In “I Am,” I think Lil Baby shines bright, as he navigates through this emotional instrumental by Quay Global that has this soap operaish feel to it. On both his verses and the hook, our hero tip toes the line between stuntin’ and being a humble n***a using this passionate approach that almost makes it sound like he’s crying his heart out to the world. Whatever the case may be, I truly feel like he connects with his listeners on this joint.

Gunna plays second fiddle to everything else on this track. Nonetheless, he does his thing, incorporating some slight flossiness into a song that is very passionate.

Mumble rap sounds a lot better when it’s on some real s**t like this.





It’s rare that I call a song perfect, but “Drip Too Hard” has absolutely no flaws. Both rappers hop on the track utilizing great melodies and steady flows, practically drawing us in through some pretty infectious vibes. Content-wise, they make their case for who’s the drippiest of them all, each talking about how hard they’re hustling, the wads of cash they’re making, and most importantly, the women they are finessing. Yep, that’s the formula for winning drippiest of the year.


1. OFF WHITE VLONE (4.5/5)


3. BELLY (3.5/5)

4. DEEP END (4/5)

5. WORLD IS YOURS (3.5/5)

6. UNDERDOG (4.5/5)

7. I AM (5/5)

8. SEALS MY PILLS (2.5/5)

9. MY JEANS (4.5/5)



12. DRIP TOO HARD (5/5)

13. NEVER RECOVER (3.5/5)




Before I rated this album, my expectations were all over the place. Technically, the duo of Gunna and Lil Baby are considered underdogs, so I wasn’t quite expecting the best thing since sliced bread here. However, I do see them as solid trap artists that are more than capable of putting up a solid body of work. Whatever the case may be, I didn’t quite think this project lived up to its potential. Don’t get me wrong, there were some bangers on here, but for the most part, the music was simply alright to me. In the next couple of paragraphs, I will tell you why.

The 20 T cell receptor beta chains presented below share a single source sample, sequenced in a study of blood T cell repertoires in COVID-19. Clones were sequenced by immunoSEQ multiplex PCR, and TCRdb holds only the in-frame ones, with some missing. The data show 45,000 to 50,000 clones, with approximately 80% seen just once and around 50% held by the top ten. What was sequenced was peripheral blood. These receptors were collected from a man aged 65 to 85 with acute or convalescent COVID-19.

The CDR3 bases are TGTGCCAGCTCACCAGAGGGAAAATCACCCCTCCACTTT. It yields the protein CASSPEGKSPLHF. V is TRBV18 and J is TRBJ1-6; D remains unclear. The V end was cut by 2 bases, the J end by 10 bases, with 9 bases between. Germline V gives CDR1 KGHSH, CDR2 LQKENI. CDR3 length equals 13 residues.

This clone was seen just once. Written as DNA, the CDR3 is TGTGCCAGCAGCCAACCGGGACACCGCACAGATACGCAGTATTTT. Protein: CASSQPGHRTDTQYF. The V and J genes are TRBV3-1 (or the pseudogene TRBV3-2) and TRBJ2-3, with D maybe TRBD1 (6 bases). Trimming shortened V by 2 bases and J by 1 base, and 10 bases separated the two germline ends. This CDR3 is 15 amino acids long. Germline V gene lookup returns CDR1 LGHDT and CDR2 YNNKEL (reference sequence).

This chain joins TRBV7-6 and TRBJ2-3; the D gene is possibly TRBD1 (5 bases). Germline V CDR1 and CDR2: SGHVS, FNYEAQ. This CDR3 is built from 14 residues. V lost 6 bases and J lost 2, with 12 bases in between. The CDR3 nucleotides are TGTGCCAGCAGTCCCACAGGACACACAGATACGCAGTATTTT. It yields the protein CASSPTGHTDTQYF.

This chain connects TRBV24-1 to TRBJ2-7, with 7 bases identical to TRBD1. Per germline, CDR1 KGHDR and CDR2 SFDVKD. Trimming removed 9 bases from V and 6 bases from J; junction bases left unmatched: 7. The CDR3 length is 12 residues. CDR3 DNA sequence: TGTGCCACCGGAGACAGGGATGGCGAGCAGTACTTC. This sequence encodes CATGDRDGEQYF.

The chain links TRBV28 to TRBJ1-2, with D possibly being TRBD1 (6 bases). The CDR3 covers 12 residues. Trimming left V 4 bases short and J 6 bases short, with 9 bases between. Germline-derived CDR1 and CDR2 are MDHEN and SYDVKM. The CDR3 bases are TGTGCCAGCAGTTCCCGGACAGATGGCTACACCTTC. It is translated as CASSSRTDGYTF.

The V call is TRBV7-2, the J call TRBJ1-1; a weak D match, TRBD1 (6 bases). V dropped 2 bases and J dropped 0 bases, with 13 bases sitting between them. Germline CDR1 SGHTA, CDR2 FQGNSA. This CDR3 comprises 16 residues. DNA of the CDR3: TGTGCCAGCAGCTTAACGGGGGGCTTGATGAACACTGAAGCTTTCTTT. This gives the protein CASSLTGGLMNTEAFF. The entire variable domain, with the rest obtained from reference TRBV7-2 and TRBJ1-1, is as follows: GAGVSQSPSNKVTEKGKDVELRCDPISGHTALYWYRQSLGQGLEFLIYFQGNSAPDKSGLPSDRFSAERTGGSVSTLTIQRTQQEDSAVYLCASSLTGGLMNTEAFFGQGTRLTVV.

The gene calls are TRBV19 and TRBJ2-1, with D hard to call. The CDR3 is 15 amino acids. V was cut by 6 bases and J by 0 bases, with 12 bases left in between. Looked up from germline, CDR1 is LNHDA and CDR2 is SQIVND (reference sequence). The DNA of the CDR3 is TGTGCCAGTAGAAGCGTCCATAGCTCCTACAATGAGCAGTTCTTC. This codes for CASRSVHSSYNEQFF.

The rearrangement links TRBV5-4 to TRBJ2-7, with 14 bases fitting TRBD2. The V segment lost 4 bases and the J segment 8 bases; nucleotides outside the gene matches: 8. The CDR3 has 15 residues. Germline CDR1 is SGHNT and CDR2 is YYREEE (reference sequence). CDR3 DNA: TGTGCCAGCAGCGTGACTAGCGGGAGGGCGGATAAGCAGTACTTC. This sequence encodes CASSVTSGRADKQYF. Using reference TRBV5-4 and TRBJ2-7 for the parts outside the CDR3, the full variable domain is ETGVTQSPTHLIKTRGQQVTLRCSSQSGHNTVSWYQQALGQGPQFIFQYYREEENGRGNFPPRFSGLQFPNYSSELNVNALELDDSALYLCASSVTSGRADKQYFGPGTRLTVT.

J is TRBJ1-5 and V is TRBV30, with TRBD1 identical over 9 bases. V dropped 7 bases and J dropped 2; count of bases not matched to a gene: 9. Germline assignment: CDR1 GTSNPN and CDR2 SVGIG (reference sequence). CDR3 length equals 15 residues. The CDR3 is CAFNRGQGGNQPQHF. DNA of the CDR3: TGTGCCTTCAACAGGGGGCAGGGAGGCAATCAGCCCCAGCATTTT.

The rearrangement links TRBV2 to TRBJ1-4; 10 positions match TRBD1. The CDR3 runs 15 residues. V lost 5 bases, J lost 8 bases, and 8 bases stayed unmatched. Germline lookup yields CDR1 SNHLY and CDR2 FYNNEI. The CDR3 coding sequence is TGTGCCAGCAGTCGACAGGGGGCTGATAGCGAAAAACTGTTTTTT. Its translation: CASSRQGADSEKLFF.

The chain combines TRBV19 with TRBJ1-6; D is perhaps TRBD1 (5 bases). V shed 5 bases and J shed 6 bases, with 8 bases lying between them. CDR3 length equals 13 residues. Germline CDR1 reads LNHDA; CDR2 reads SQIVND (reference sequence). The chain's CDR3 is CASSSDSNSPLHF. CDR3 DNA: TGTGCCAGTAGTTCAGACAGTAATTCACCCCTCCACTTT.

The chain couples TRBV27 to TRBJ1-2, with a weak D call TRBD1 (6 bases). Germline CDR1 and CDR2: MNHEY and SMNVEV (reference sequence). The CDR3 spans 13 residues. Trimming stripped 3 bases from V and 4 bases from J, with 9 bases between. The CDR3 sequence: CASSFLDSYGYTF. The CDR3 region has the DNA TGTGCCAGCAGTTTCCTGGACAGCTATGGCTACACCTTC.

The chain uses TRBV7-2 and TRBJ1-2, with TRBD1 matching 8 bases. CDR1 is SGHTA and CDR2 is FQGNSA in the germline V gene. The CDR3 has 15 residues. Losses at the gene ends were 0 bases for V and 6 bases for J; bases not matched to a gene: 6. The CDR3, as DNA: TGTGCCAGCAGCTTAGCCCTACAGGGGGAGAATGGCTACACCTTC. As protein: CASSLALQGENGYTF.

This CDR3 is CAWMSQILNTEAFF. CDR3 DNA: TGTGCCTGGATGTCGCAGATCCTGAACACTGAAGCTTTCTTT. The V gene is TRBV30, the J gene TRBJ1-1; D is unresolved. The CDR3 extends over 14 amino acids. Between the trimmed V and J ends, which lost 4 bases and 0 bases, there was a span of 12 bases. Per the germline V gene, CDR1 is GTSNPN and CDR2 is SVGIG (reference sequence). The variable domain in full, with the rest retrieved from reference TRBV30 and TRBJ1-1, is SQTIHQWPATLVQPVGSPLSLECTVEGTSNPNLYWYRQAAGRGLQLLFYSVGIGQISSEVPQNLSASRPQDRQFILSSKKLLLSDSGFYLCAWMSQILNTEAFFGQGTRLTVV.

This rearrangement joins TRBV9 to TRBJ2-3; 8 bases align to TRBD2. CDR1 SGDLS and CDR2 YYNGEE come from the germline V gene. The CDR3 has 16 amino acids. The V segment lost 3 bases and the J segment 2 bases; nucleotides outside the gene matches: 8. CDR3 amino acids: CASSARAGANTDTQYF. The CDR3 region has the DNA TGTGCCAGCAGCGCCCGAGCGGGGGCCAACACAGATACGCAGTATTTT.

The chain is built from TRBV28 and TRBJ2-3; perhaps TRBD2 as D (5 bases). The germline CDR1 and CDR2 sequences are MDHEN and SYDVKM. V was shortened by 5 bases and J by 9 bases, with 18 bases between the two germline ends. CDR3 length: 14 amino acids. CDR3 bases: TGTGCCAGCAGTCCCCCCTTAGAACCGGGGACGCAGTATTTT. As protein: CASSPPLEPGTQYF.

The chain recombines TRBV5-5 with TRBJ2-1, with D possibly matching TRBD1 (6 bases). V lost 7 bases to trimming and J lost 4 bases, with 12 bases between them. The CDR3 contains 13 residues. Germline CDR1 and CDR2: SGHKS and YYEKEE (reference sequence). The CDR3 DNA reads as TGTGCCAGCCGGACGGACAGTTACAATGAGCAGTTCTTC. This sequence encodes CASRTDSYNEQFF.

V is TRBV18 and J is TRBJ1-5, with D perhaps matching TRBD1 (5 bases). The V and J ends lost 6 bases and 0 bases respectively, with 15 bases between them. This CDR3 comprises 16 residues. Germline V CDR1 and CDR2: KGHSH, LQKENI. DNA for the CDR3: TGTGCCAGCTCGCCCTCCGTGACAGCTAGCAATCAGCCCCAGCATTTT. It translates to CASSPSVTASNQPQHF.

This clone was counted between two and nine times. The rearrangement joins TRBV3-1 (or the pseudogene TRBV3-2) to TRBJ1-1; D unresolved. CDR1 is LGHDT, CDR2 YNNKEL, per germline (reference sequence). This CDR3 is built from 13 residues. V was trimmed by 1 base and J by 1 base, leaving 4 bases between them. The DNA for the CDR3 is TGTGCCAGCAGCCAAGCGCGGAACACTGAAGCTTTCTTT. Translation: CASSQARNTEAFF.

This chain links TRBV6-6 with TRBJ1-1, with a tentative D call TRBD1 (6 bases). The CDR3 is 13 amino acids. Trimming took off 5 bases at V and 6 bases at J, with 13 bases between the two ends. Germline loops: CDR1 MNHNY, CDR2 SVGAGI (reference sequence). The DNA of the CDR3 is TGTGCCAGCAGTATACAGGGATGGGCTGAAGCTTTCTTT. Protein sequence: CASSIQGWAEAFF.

First and foremost, let’s talk about the good with this album: “Drip Harder” has some fantastic beats. With most of the music being produced by Turbo and Quay Global, you get a consistent body of work that features a variety of trap beats that range from emotional to amped up. For the most part, Gunna and Lil Baby do their thing over these beats, shifting between glorified mumblers and hood truth tellers throughout. Is their rapping spectacular? Not really, but it is passionate with a splash of gutter.

On this album, I preferred the emotional cuts like “I Am,” “Close Friends” and “Underdog.” I felt like the melodies on those songs were infectious, their lyrical content was meaningful, and their underrated ear for music really stood out on them. When they reverted to predictable s**t like “Never Recover” or “Style Stealer,” I felt like they limited themselves a bit. Don’t get me wrong, those songs aren’t bad, I just felt like they didn’t really stand out much.

There has clearly been a changing of the guard in hip hop, and right now, both Lil Baby and Gunna are at the forefront of it. Even though both were penalized heavily for their inaudible lyrics and cheesy lines such as “Wah Wah Wah, b*tch I’m Lil Baby” in the past, they’ve found a place in my heart, and that’s through some interesting energy, excellent beats and low-key decent lyrics. This album only solidifies me as a fan of them.

Ps. I came back from vacation just a day ago, so excuse me if you think this is a below average review (My mind is still kind-of at the beach)!